Subject: Response to "The Pope's Intent"
Dear Br. Grotheer,
I noticed some things in the WWN XXXVIII-6(05) that don't seem correct. In the section entitled "The Pope's Intent" you say "under John Paul II, the wound has been healed." My understanding is that the wound will not be healed until the Papacy's power to persecute is once again restored. Great Controversy is clear on that on pages 578 and 579.
"The prophecy of Revelation 13 declares that
the power represented by the beast with lamblike horns shall cause "the
earth and them which dwell therein" to worship the papacy --there symbolized by the beast "like
unto a leopard." The beast with two horns is also to say "to them that dwell on the earth, that they
should make an image to the beast;" and, furthermore, it is to command
all, "both small and great, rich and poor, free and bond," to receive
the mark of the beast. Revelation 13:11-16. It has been shown that the United States is the power
represented by the beast with lamblike
horns, and that this prophecy will be fulfilled when the United States shall
enforce Sunday observance, which Rome claims as the special acknowledgment of
her supremacy. But in this homage to the papacy the United States will not be
alone. The influence of Rome in the countries that once acknowledged her
dominion is still far from being
destroyed. And prophecy foretells a restoration of her power. "I saw one of his heads as it were wounded to death; and his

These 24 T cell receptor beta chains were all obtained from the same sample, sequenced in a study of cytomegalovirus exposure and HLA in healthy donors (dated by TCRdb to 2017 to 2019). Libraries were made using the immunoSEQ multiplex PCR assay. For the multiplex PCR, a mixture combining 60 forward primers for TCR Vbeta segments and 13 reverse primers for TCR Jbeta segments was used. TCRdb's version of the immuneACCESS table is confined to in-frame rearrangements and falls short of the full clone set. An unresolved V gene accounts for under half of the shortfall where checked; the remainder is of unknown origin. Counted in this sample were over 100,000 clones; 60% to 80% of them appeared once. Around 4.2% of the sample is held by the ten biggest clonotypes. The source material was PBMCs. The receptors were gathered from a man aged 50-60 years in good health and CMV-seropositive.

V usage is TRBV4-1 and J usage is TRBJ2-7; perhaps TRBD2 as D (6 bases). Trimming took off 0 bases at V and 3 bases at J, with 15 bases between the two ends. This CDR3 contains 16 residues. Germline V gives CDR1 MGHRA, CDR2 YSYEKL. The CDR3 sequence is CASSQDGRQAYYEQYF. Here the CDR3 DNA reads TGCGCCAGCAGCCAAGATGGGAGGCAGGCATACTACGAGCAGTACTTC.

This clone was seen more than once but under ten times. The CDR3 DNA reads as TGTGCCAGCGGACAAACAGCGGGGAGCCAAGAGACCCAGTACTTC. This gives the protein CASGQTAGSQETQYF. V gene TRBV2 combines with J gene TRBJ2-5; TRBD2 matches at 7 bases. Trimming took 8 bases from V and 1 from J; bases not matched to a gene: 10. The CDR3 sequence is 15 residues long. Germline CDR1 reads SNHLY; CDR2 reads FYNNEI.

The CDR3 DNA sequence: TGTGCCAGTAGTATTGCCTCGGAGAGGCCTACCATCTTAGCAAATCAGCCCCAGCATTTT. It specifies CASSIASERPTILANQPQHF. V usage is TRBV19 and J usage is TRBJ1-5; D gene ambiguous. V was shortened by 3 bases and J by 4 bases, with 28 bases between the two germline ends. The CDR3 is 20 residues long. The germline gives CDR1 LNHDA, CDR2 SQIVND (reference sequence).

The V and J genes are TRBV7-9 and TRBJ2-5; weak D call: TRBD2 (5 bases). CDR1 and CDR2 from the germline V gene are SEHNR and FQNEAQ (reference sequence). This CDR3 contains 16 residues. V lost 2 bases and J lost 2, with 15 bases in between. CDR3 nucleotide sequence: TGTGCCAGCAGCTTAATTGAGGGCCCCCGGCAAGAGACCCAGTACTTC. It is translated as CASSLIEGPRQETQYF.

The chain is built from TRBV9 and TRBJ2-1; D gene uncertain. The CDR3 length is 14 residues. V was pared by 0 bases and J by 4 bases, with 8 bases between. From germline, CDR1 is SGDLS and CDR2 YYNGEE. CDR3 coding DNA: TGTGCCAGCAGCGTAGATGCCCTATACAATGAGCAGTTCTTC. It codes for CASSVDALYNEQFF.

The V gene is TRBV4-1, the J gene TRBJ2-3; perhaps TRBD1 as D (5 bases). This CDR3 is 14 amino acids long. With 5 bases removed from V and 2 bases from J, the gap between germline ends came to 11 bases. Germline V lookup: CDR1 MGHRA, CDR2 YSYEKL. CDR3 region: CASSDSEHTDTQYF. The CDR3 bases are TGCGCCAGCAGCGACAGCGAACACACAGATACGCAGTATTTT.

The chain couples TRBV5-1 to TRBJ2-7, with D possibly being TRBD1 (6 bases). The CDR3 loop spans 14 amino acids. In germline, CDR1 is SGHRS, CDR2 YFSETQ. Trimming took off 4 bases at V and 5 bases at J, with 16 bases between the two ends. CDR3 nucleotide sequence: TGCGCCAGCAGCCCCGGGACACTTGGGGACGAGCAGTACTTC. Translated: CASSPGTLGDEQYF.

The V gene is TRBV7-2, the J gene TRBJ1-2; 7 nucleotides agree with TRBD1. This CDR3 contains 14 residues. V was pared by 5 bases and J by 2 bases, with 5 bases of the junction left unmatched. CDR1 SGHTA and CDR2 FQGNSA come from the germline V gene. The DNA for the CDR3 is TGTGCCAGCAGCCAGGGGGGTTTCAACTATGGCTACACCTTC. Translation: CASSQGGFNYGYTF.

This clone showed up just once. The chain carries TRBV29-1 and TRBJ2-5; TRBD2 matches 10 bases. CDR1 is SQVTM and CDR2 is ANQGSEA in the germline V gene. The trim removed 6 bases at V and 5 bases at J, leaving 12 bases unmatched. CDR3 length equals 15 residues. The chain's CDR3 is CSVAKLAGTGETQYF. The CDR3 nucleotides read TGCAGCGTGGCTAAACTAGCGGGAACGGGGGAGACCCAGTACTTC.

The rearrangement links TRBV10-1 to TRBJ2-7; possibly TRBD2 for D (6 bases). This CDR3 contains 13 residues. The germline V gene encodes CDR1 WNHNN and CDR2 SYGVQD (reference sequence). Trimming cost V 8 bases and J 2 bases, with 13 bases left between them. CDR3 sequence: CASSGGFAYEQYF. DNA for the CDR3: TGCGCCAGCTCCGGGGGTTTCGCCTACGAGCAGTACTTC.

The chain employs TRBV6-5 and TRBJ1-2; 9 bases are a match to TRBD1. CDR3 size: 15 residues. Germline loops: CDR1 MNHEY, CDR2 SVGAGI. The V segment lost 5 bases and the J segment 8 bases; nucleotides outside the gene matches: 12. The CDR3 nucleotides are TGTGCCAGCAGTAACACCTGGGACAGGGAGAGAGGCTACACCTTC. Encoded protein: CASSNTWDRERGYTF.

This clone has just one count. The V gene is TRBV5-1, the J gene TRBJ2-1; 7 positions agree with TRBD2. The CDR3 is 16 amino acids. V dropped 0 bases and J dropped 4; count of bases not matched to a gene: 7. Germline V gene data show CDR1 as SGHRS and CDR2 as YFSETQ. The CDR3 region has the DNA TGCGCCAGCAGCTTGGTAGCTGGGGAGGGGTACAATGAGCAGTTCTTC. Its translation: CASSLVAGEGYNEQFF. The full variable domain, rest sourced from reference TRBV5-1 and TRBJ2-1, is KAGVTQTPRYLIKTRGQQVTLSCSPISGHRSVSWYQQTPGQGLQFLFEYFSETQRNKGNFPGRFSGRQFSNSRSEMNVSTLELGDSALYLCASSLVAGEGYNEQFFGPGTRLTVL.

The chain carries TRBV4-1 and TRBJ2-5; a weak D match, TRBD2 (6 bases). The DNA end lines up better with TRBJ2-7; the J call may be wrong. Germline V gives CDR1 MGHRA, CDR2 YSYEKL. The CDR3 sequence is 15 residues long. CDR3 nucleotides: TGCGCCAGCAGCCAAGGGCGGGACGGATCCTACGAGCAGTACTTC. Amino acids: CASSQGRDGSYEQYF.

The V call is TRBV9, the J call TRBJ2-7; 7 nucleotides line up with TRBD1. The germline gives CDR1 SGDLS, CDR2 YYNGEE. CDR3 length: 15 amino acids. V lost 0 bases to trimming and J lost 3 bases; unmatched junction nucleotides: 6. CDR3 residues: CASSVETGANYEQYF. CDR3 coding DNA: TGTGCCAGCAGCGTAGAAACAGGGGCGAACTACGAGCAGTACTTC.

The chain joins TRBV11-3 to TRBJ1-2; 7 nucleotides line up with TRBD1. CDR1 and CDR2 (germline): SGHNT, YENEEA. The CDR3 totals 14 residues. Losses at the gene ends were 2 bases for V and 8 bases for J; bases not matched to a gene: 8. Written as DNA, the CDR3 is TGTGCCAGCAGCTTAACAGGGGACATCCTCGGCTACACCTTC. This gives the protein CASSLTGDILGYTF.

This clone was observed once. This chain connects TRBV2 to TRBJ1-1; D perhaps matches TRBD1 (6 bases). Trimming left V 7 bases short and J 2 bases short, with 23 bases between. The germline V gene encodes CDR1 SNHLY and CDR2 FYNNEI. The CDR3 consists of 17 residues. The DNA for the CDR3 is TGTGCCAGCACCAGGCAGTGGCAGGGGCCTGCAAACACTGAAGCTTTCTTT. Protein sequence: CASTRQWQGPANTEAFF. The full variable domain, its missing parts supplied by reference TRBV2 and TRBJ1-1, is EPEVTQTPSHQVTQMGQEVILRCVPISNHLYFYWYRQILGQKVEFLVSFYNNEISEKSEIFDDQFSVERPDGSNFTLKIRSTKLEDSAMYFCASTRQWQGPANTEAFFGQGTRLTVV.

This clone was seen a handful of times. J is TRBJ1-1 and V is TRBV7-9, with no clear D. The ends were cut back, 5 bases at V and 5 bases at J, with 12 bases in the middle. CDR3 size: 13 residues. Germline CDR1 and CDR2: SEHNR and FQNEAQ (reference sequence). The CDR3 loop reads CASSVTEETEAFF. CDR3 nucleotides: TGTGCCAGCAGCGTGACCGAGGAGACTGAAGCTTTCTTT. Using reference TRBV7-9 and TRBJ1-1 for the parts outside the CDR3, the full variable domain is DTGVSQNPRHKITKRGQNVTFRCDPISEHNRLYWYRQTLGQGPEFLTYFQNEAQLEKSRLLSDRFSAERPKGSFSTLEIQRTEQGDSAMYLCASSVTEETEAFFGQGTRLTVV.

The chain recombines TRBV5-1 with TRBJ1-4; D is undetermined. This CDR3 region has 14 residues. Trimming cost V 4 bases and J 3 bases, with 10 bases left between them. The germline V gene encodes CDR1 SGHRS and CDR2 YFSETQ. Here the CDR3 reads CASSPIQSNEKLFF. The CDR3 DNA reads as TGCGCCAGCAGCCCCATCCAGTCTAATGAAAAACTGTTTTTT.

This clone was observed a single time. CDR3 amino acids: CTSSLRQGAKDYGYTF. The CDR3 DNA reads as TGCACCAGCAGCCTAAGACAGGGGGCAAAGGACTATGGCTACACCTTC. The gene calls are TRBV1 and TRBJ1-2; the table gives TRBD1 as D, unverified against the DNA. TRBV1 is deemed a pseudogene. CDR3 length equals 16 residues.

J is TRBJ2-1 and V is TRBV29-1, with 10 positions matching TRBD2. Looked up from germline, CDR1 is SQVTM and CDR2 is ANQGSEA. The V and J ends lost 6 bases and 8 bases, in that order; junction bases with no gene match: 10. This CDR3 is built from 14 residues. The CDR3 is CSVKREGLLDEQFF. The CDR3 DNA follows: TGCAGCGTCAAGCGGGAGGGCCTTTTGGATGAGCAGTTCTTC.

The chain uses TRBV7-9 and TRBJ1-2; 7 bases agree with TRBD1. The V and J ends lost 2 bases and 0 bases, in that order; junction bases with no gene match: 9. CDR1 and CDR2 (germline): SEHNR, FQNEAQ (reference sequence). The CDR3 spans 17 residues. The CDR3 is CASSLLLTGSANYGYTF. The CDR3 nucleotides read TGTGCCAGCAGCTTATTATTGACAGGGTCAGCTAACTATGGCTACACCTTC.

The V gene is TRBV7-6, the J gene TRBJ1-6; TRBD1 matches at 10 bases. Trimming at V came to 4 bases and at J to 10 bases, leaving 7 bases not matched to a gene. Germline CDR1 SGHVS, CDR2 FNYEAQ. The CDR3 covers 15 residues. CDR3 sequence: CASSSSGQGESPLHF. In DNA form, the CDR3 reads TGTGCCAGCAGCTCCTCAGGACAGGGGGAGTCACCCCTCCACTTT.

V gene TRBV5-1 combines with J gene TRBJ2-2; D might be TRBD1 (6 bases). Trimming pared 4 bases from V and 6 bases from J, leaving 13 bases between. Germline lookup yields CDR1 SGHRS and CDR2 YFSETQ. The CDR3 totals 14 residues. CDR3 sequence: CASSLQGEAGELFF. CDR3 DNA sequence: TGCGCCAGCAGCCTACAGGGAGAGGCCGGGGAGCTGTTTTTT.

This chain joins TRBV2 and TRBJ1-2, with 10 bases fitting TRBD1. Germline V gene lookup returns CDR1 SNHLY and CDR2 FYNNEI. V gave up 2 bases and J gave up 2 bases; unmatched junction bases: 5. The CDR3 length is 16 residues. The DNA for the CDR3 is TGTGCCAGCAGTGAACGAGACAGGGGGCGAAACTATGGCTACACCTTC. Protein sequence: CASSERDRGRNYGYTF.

deadly wound was healed: and all the
world wondered after the beast." Verse 3. The
infliction of the deadly wound points
to the downfall of the papacy in 1798. After this, says the prophet, "his
deadly wound was healed: and all the world wondered after the beast." Paul
states plainly that the "man of sin" will continue until the second advent. 2 Thessalonians 2:3-8. To the very close of
time he will carry forward the work of deception. And the revelator declares, also referring to the papacy: "All
that dwell upon the earth shall worship him, whose names are not written in the
book of life." Revelation 13:8. In both the Old and the
Also, in the article "1915-1952" you quote Mary Walsh from "The Wine of Roman Babylon." A wonderful book but not flawless. You quote from page 134 on your page 4: "One has to study only the characters of Abraham and David to learn that they were very human and had a tendency to sin. Thus we see what kind of human nature Christ inherited from His progenitors." A statement like that and the one quoted by Wilcox on page 5, ("with equal tendencies toward evil, in spite of bad blood and inherited meanness,") it leaves the impression that the writer is saying that Jesus had a pull to sin within Himself that he successfully resisted throughout His earthly experience. Evangelicals have held this against us and rightly so. Jesus never had a pull to sin within Him. He was born of the Spirit from birth. He is not our example in overcoming sin, since there was no sin in Him. He is our example in obedience to the Father's will and He is our example in overcoming the onslaughts of temptation. When we receive Christ into our hearts through the power of the Holy Spirit we get the will and the power to deal with inherited and cultivated tendencies to sin. We have the mind of Christ. What good would it be if with that mind, I also received the same pull to sin that He had? If Jesus had a pull to sin, then, as Matt 5 tells us, Jesus could not be our saviour, He would need a saviour.